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Genome-wide association study of equine herpesvirus type 1-induced myeloencephalopathy identifies a significant single nucleotide polymorphism in a platelet-related gene
- Brosnahan, M.M., Al Abri, M.A., Brooks, S.A., Antczak, D.F., Osterrieder, N.
- The veterinary journal 2019 v.245 pp. 49-54
- pathophysiology, central nervous system, Equid alphaherpesvirus 1, linear models, endothelial cells, vasculitis, DNA, genome-wide association study, blood platelets, myeloencephalopathy, financial economics, introns, viruses, genotyping, genetic variation, horse diseases, horses, single nucleotide polymorphism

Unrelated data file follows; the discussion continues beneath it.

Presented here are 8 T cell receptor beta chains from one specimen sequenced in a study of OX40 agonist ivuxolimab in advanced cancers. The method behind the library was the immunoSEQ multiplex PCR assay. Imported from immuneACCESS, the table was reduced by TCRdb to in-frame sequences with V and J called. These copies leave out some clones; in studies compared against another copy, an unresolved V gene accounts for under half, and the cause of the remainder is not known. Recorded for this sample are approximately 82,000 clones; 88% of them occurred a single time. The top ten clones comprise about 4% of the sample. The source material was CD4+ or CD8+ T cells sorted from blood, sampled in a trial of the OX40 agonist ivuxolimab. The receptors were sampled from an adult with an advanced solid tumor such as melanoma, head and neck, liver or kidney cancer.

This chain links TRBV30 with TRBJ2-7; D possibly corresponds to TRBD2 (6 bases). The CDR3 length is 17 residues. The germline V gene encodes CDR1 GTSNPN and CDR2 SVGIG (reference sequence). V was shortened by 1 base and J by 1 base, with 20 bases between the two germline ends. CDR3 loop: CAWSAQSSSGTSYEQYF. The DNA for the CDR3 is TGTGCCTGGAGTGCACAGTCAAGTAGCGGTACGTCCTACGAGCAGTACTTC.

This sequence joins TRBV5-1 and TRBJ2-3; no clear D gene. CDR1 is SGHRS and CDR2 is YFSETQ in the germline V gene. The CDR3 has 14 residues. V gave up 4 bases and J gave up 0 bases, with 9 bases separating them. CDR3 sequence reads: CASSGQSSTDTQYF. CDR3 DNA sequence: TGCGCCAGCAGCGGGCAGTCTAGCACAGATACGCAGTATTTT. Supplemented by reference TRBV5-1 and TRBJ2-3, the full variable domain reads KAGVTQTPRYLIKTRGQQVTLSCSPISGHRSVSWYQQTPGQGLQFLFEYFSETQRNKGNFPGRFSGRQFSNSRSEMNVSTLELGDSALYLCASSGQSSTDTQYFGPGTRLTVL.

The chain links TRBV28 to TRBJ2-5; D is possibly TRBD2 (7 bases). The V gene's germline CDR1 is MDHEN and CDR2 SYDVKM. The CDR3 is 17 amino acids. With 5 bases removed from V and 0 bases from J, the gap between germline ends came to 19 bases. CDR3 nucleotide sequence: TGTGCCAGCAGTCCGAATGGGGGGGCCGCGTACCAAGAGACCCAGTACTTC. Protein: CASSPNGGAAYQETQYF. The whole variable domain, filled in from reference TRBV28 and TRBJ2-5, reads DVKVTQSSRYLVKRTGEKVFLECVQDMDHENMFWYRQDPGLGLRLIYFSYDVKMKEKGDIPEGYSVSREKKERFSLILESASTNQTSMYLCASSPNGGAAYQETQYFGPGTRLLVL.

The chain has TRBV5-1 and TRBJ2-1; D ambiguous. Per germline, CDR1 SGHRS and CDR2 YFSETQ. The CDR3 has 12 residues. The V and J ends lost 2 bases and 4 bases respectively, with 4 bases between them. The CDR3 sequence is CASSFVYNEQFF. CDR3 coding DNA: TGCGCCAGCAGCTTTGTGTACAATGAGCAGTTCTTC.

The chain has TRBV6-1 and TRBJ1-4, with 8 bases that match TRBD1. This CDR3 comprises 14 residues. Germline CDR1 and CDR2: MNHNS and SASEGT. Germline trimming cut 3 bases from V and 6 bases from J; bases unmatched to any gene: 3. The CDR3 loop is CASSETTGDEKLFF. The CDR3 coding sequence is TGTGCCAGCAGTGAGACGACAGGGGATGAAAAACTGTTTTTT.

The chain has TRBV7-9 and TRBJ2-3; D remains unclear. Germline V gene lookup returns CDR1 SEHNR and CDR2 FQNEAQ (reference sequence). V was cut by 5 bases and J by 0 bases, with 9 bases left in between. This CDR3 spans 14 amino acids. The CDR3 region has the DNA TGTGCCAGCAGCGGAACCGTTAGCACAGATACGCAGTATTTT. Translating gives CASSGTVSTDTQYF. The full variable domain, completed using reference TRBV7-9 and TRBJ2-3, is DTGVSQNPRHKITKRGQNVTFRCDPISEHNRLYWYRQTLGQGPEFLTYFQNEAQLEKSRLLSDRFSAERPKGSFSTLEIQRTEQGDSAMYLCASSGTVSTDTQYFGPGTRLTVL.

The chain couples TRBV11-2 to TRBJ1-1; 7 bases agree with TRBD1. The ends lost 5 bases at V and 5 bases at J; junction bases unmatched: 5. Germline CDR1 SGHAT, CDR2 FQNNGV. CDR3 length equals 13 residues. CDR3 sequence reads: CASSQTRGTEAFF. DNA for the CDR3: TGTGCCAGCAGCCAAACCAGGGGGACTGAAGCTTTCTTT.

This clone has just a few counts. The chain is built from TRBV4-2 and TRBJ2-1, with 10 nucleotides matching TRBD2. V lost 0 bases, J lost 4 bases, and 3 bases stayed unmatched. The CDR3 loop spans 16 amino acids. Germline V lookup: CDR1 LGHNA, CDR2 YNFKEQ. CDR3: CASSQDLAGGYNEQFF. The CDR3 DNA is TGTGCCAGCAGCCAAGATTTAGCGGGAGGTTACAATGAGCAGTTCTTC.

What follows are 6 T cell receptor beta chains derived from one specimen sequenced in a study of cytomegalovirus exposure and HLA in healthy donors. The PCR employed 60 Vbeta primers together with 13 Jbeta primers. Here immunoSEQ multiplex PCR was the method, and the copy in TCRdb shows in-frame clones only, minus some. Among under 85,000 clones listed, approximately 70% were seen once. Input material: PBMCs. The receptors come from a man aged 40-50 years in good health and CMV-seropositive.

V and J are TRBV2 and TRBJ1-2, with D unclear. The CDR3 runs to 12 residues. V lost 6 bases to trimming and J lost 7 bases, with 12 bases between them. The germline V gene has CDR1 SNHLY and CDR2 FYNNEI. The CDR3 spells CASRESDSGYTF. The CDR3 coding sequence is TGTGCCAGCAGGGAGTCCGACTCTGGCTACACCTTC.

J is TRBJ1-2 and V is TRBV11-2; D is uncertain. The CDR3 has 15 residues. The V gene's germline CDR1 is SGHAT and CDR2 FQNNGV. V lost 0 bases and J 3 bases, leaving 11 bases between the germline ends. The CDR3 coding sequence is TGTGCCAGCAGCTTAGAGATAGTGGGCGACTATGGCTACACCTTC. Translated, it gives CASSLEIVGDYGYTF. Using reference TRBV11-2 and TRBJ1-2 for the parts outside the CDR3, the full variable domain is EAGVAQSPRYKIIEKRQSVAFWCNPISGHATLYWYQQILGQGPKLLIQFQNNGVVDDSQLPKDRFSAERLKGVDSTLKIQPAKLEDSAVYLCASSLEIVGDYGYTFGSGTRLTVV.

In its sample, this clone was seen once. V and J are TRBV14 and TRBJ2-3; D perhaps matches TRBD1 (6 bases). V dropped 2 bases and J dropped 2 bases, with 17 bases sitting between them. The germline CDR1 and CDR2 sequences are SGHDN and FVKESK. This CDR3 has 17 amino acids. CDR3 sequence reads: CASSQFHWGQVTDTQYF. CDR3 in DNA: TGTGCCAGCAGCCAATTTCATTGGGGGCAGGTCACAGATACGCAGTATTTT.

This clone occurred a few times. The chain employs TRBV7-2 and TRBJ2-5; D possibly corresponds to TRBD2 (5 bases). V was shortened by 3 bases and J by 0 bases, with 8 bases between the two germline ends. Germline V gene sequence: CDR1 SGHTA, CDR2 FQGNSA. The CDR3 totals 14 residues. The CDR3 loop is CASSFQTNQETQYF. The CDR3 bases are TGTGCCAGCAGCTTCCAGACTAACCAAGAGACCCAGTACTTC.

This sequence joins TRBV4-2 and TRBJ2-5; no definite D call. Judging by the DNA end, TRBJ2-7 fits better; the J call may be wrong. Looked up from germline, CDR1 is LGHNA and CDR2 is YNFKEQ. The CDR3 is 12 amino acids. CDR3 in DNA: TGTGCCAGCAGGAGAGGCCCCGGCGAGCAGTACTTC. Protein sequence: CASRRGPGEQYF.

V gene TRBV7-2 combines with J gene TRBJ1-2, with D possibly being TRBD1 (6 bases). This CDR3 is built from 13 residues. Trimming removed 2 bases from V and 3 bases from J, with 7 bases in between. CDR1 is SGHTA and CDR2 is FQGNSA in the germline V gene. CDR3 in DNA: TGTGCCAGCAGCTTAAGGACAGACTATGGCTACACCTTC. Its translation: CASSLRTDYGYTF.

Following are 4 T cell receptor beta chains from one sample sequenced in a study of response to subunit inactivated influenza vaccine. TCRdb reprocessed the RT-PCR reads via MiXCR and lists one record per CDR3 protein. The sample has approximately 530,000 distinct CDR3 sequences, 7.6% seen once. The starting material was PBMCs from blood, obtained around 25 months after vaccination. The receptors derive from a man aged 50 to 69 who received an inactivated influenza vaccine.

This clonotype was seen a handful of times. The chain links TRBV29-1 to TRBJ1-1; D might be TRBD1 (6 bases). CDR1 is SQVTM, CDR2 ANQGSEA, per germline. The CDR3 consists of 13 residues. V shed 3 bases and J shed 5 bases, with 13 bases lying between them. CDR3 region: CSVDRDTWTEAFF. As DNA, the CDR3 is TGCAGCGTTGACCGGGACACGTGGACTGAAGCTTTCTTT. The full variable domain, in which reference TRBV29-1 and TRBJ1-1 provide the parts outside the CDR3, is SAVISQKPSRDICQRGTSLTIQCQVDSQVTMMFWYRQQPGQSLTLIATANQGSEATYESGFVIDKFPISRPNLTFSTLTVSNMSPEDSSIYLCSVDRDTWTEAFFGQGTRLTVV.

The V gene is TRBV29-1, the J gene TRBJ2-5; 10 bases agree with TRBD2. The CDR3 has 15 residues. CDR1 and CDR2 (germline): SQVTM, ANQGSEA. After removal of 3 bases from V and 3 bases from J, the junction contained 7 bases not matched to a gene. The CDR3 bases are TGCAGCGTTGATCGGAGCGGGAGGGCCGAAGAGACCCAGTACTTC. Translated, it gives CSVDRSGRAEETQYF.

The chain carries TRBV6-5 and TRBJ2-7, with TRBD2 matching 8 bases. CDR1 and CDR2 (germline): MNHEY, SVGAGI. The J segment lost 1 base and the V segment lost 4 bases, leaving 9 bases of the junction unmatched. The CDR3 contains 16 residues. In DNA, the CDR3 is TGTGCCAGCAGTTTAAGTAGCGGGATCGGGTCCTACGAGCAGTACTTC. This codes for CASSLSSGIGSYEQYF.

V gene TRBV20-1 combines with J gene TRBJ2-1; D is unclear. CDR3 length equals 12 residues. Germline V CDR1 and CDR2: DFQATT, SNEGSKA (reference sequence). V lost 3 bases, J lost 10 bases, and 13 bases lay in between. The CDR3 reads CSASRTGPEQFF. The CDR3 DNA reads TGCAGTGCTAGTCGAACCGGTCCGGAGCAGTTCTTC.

- Equine herpesvirus type 1 (EHV-1)-induced myeloencephalopathy (EHM) is a neurologic disease of horses that represents one outcome of infection. The neurologic form of disease occurs in a subset of infected horses when virus-induced endothelial cell damage triggers vasculitis and subsequent ischemic insult to the central nervous system. EHM causes considerable animal suffering and economic loss for the horse industry. Virus polymorphisms have been previously associated with disease outcome but cannot fully explain why only some horses develop EHM. This study investigated the role of host genetics in EHM. DNA samples were collected from 129 horses infected with EHV-1 (61 that developed EHM and 68 in which disease resolved without the development of neurologic signs) during natural outbreaks or experimental infections. A genome-wide association study (GWAS) was performed to investigate host genetic variations associated with EHM. Genotyping was performed using the Illumina SNP50 and SNP70 arrays and a custom Sequenom array.Mixed linear model (MLM) analysis using a recessive model identified one marker that surpassed the threshold for genome-wide significance (P<0.001) after Bonferroni correction. The marker (BIEC2_946397) is in an intron of the tetraspanin 9 (TSPAN9) gene, which is expressed in endothelial cells and platelets. The GWAS identified a region in the horse genome that is associated with EHM in the sample population and thus warrants further exploration. Understanding the contribution of host genetic variation to the development of EHM will enhance our knowledge of disease pathophysiology, and lead to improved strategies for treating individual cases and managing outbreaks.